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High Praise From US Military Members and Immigration Advocates for ‘Policy In Place’

Last November, a change in America’s immigration policy was implemented by the United States Citizenship and Immigration Services Director which allows the undocumented family members of US military personnel to escape deportation. The change in policy is essentially a policy in and of itself that carries the unconventionally lengthy title “Parole of Spouses, Children and Parents of Active Duty Members of the US Armed Forces, the Selected Reserve of the Ready Reserve, and Former Members of the US Armed Forces or Selected Reserve of the Ready Reserve and the Effect of Parole on Inadmissibility under Immigration and Nationality Act § 212(a)(6)(A)(i)”.

The short version of the policy title is “Parole in Place” and it is at its core a provision of parole status and authorization for those undocumented family members to be able to stay in the US and according to reports took three years from inception to the issuance of the policy. With the policy in place now for almost a full year, the US Department of Homeland Security now has the authority to grant entry to noncitizens temporarily and on a case-by -case basis. The decisions to grant parole for each individual case are to be based on “urgent humanitarian reasons or significant public benefit.”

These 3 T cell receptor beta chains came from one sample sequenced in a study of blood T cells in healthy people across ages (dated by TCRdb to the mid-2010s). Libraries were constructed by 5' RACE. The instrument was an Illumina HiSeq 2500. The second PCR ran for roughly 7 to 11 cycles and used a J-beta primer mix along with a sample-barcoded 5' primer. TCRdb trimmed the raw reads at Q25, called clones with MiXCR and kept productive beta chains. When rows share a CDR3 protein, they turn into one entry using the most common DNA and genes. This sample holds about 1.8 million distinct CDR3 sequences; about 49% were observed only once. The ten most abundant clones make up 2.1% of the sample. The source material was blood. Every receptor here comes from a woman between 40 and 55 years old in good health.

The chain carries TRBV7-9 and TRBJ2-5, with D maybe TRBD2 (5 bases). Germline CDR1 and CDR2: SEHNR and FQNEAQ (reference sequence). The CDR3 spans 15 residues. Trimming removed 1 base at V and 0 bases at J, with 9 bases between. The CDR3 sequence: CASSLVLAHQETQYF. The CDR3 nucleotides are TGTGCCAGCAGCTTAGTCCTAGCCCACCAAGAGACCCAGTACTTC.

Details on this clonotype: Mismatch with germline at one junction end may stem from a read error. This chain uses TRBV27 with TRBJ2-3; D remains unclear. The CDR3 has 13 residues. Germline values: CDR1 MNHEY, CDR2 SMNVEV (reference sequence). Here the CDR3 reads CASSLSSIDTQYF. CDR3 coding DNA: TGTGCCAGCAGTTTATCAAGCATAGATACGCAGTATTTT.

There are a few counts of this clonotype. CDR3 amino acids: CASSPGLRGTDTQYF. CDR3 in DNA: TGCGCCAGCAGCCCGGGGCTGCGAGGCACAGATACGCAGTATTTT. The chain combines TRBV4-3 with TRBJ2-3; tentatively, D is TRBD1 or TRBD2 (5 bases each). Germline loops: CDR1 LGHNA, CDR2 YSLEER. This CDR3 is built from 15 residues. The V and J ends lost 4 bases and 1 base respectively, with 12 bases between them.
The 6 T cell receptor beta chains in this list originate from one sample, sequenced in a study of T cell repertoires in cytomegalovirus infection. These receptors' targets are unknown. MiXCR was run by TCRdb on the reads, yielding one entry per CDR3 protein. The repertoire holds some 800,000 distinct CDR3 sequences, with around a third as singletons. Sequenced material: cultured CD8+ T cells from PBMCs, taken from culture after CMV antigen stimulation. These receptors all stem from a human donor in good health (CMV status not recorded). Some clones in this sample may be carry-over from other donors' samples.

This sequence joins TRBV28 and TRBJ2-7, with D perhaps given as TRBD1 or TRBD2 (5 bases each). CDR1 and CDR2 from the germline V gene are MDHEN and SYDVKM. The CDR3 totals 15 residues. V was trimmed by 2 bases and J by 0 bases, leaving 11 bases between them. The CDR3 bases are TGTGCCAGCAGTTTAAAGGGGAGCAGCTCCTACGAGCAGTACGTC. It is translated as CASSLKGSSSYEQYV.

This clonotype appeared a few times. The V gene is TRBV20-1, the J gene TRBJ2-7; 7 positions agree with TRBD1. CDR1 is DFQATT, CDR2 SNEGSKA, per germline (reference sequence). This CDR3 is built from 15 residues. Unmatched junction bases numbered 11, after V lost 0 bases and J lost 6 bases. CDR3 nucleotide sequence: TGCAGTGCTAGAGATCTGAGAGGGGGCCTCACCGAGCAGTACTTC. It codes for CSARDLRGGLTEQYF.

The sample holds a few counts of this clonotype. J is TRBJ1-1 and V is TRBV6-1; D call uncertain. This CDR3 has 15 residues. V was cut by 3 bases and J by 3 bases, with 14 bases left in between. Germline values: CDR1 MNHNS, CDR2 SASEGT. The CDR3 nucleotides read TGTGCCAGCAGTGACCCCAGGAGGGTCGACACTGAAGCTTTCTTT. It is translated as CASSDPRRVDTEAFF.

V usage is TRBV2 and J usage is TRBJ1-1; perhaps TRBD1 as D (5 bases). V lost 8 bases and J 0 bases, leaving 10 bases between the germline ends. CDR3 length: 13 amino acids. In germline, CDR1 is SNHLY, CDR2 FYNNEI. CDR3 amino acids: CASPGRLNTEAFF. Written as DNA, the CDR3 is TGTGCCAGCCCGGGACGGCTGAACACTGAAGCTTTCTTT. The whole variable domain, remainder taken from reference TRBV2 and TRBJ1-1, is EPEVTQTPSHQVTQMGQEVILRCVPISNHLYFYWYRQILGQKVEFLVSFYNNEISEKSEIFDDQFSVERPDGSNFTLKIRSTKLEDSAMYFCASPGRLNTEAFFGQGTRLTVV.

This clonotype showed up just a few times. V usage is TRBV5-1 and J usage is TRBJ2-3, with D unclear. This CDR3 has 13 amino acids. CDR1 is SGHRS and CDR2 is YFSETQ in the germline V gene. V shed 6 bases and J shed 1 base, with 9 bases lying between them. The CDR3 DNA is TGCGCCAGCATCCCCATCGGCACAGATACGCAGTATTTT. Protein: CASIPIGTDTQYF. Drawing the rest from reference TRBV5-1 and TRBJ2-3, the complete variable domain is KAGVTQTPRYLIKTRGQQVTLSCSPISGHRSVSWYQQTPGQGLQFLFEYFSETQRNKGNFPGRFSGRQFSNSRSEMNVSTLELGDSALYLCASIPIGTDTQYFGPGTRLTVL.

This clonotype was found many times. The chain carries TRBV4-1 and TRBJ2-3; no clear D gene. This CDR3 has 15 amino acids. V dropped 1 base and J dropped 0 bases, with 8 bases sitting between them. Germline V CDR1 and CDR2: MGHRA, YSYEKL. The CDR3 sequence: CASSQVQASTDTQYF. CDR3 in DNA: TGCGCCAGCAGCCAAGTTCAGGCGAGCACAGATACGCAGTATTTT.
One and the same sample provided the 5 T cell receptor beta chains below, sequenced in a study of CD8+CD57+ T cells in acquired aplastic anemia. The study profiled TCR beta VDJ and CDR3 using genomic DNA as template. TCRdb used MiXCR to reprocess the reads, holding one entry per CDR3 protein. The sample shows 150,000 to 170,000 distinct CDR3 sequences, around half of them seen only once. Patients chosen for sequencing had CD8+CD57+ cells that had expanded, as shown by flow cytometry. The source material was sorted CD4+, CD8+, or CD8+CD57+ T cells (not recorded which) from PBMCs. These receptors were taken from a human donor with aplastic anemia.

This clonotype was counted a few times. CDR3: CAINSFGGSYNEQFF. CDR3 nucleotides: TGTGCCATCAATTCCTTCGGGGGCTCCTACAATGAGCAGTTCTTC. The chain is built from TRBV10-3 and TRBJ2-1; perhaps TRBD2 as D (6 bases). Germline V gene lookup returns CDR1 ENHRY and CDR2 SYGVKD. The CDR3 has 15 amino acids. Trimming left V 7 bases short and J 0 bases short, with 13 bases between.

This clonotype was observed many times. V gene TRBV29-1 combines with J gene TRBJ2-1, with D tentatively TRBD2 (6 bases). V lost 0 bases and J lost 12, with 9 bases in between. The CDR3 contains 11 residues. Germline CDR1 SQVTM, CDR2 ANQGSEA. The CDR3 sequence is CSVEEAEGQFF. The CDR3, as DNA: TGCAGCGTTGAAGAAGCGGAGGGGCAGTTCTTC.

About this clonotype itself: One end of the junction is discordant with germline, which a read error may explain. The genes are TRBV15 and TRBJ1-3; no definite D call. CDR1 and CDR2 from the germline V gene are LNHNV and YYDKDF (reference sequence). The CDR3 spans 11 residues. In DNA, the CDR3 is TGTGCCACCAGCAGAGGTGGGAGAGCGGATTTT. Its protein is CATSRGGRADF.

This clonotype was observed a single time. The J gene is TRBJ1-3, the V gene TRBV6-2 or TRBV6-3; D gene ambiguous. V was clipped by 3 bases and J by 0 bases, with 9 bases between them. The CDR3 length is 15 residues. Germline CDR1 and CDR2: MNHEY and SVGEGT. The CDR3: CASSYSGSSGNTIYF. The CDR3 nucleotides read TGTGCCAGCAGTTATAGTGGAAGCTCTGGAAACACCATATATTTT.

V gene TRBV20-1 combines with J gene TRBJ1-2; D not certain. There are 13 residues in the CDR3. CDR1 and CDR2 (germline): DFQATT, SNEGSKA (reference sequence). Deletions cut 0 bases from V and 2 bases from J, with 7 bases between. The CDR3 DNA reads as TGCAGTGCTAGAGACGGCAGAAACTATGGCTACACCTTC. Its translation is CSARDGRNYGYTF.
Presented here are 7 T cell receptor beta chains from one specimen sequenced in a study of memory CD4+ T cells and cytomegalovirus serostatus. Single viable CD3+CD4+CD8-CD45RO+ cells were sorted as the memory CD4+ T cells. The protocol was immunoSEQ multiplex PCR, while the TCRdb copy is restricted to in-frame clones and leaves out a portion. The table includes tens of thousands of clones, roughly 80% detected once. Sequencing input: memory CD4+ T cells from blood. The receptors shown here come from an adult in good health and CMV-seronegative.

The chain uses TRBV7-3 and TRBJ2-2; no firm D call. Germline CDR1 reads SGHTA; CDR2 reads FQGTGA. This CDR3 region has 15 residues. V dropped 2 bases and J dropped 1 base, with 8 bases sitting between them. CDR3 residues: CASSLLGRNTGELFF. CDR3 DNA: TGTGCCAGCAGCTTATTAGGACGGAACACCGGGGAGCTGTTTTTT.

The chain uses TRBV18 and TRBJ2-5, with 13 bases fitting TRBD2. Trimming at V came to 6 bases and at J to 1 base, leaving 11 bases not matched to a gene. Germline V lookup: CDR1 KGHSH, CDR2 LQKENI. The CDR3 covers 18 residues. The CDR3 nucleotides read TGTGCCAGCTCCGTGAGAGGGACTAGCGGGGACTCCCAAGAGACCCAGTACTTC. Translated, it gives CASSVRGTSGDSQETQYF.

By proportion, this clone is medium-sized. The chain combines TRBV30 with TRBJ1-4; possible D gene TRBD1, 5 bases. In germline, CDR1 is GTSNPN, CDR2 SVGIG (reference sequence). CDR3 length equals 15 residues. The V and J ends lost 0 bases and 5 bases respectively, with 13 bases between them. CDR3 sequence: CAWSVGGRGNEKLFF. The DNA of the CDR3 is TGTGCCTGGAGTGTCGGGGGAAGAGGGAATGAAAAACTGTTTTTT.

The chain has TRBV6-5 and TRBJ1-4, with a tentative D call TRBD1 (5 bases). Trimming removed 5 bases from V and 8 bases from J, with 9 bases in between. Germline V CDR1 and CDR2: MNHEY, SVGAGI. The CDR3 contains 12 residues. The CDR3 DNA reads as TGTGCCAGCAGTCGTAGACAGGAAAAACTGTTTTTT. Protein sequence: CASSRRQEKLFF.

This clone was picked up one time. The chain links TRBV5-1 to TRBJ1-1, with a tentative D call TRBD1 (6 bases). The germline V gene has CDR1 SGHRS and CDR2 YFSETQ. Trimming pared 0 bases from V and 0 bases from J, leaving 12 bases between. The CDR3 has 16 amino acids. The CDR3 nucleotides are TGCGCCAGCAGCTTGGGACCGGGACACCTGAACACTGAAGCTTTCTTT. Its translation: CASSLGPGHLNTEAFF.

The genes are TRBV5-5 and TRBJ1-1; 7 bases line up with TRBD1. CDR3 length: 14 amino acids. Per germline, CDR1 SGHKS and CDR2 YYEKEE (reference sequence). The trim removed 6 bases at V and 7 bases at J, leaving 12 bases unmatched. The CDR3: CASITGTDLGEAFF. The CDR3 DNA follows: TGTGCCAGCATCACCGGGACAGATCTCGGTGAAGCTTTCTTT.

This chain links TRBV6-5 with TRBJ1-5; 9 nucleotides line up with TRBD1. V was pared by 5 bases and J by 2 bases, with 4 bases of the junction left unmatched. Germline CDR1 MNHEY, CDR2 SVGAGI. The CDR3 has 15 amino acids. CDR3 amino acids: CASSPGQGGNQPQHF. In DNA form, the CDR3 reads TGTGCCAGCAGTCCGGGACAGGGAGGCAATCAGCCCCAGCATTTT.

What Parole Authority Entails

For Homeland Security, having the authority to grant parole involves authorization to allow undocumented citizens to come into the United States at a specific border station, airport, or other official point of entry. Additionally, DHS has the authority to confer parole status to undocumented individuals who are already living in the country illegally. The latter provision is the crux of the meaning of “parole in place”.

From an historical standpoint, there have been several different kinds of situations in which parole has been implemented, particularly before the Refugee Act was passed. Prior to this, parole was effectively the means by which people who were fleeing persecution in their own countries could come into the United States. The purpose of the policy change that was implemented last November is to provide a much needed service for those current armed forces members as well as veterans who have “sacrificed for and served the country”.

Policymakers have stated that servicemen and women who have undocumented family members living in the US experience a tremendous amount of anxiety and stress because of the status of those family members. As such, they say, military preparedness and ultimately execution of duty are significantly compromised and adversely affected when US Armed Forces personnel have to carry such a heavy burden of worry about their loved ones.